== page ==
Wonder which Valve Oil they use.





  • I think they used Ghost Oil.

    Boy, I really liked that. I've conducted it a number of times but not like that. On what do they base the shortened notes in the first part and on their dynamics in general? Is that the Age of Enlightenment Orchestra? If not, who? And who is the conductor?



  • @Kehaulani said in Wonder which Valve Oil they use.:

    I think they used Ghost Oil.

    Boy, I really liked that. I've conducted it a number of times but not like that. On what do they base the shortened notes in the first part and on their dynamics in general? Is that the Age of Enlightenment Orchestra? If not, who? And who is the conductor?

    I can't answer most of your questions, but it's from the 2012 Proms Season. Hervé Niquet conducting Le Concert Spirituel.



  • Thanks Seth.



  • I have never seen an orchestra using brass instruments like those. But it really sounded great.



  • @GeorgeB All the instruments appear to be period-correct. Did you notice the drumstick tips?



  • Thanks for the link! I was not aware that there was a recording using real natural trumpets. Most of the recordings these days use "baroque" trumpets - the most modern in the trumpet family (although they claim "historic), with holes for intonation correction and security.


  • Global Moderator

    I'm curious about a few things.

    1. How do we know they played with no vibrato in the Baroque era? I mean, we don't have recordings.
    2. How do we know they ballooned their notes like they are doing in the video?


  • Regarding vibrato, I know there are sources referring to vocal music where vibrato is used. The vocal references I've seen, still don't nail down width or speed of the vibrato or that, just because the vocalists used it, that the instrumentalists did, either.

    Regarding ballooning, I have that same question. I actually liked it, but I don't know where it came from.

    Maybe rowuk knows. He (and maybe barleyman) is the expert on this site for these performance practices.


  • Global Moderator

    The orchestra is called "Le Concert Spirituel", under Hervé Niquet, one of the more hard-core "original sound" ensembles. In some of their performances, they have gone to the length of performing not only on copies of master-made period instruments, but on faithful copies of what the average professional musician would have had available... imagine, say, the Vienna Philharmonic playing on student violins for $ 100 apiece, and the trumpet section on Chinese Larks... #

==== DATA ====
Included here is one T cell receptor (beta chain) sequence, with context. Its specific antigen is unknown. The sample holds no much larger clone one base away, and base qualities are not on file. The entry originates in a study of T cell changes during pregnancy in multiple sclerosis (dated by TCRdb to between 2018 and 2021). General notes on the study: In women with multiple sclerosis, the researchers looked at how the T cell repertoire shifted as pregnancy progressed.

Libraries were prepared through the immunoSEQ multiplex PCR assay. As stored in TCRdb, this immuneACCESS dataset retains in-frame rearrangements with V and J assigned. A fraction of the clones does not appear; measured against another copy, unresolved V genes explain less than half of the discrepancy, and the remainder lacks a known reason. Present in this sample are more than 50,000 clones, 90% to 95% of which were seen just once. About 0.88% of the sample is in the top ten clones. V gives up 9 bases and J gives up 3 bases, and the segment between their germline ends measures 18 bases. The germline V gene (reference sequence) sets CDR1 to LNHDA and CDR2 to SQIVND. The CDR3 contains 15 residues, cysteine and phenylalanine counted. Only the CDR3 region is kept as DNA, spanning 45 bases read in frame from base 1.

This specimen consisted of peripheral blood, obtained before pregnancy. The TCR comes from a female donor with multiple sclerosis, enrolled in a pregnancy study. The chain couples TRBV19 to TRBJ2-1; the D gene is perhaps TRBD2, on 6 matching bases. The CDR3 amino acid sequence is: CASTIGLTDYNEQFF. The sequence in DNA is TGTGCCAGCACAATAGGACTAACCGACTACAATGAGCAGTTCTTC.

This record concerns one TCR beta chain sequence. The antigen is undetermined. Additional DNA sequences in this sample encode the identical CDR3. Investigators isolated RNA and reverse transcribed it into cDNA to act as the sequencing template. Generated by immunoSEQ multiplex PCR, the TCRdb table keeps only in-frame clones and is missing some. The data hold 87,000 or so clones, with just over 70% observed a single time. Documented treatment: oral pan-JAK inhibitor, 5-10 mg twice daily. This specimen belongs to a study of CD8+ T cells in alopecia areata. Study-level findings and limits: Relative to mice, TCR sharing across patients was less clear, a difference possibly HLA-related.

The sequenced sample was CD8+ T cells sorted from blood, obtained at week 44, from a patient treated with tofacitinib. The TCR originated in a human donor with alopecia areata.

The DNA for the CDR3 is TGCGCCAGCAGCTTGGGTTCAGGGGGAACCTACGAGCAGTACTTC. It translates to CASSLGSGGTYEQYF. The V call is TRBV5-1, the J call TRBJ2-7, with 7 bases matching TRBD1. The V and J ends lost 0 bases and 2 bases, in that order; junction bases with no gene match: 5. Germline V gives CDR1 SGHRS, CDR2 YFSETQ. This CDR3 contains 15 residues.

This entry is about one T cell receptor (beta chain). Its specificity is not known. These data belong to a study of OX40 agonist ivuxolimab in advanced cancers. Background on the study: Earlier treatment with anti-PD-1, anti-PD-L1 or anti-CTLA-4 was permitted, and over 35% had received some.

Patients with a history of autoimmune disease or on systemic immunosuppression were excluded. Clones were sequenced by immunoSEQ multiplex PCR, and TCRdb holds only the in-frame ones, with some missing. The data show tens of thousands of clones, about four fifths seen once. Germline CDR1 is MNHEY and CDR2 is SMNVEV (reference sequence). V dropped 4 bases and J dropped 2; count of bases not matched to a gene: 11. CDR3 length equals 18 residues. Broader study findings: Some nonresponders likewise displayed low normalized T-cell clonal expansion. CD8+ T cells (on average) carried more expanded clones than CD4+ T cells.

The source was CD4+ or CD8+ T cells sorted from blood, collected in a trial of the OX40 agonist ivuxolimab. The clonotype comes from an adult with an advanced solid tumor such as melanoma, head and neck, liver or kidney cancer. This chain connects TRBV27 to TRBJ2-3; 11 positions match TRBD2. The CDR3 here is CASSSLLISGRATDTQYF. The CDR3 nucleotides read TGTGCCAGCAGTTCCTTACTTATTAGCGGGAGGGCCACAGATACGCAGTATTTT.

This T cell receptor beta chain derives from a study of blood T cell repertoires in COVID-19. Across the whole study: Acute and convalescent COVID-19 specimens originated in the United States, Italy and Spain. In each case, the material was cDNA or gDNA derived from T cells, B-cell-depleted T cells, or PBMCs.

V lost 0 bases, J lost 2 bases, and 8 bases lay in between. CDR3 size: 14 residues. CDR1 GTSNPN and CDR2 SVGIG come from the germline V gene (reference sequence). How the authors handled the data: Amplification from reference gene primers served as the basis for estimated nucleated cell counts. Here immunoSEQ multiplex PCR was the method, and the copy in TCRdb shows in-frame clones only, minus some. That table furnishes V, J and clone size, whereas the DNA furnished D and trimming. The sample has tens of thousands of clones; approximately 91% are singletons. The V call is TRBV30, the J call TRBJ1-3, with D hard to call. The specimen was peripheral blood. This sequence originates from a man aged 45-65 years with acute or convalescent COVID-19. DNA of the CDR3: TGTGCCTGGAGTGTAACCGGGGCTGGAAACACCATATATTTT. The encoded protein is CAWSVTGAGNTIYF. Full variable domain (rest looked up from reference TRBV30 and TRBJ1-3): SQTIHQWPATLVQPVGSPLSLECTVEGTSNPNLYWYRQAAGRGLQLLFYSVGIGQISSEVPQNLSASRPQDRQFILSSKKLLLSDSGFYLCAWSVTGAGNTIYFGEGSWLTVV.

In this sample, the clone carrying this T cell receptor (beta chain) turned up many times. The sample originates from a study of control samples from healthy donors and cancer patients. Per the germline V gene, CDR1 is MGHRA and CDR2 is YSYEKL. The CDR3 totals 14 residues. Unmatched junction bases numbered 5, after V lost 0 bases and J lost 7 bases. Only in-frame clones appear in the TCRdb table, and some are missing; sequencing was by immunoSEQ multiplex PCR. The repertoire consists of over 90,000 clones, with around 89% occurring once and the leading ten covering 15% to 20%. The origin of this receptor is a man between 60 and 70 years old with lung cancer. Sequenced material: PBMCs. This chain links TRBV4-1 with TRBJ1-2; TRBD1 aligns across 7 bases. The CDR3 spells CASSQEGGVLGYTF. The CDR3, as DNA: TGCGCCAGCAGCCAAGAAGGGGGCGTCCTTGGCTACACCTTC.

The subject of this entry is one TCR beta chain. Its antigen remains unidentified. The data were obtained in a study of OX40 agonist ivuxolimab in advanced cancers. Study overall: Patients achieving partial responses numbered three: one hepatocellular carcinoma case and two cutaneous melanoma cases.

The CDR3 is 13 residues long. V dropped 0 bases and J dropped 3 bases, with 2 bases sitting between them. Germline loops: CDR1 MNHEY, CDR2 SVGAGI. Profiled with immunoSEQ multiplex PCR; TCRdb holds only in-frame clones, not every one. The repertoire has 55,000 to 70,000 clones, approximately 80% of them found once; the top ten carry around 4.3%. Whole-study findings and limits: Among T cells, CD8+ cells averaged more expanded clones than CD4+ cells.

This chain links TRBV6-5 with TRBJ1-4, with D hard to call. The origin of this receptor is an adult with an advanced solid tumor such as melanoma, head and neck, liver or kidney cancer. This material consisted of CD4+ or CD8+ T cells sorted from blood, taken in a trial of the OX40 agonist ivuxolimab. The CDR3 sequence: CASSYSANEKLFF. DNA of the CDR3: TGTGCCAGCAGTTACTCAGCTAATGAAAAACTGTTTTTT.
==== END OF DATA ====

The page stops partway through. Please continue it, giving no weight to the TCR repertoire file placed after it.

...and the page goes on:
"Le concert spirituel" have also been known to care for their instruments "the old way", greasing trumpet slides with pure goose grease or (even worse) lard...


  • Global Moderator

    @administrator said in Wonder which Valve Oil they use.:

    I'm curious about a few things.

    1. How do we know they played with no vibrato in the Baroque era? I mean, we don't have recordings.
    2. How do we know they ballooned their notes like they are doing in the video?

    You are right, there are no recordings. But people wrote instead and closely described what was to be done. Almost every other musician of any note produced tutorials for his students: Friedrich Wilhelm Reiche, for example, could not just say, "Go and get yourself an Arban copy". For one, Arban would not be born for a couple of centuries; and for the second, printed books were still rare and expensive. So people like J.S. Bach produced things like the "Piano Book for Anna Magdalena Bach" which in their original version not only contained music, but lots of additional advice, thus showing us the way the composer wanted the pieces to be played.


  • Global Moderator

    @barliman2001 said in Wonder which Valve Oil they use.:

    @administrator said in Wonder which Valve Oil they use.:

    I'm curious about a few things.

    1. How do we know they played with no vibrato in the Baroque era? I mean, we don't have recordings.
    2. How do we know they ballooned their notes like they are doing in the video?

    You are right, there are no recordings. But people wrote instead and closely described what was to be done. Almost every other musician of any note produced tutorials for his students: Friedrich Wilhelm Reiche, for example, could not just say, "Go and get yourself an Arban copy". For one, Arban would not be born for a couple of centuries; and for the second, printed books were still rare and expensive. So people like J.S. Bach produced things like the "Piano Book for Anna Magdalena Bach" which in their original version not only contained music, but lots of additional advice, thus showing us the way the composer wanted the pieces to be played.

    That makes sense.



  • Love the sounds of real skin drums!



  • @djeffers78 said in Wonder which Valve Oil they use.:

    Love the sounds of real skin drums!

    Thrilling aren't they.

    Reminded me very much of the Drummers' Dream Gig scene in Ben-Hur.


  • Global Moderator

    More important, the position of conductor was unknown at the time. Orchestras were led from the first violin or from the cembalo., and were much smaller than the mostrous apparatus of "Le Concert Spirituel". A realistic rendition of Handel's Water Music comes from Berlin's Academy for Old Music...


Log in to reply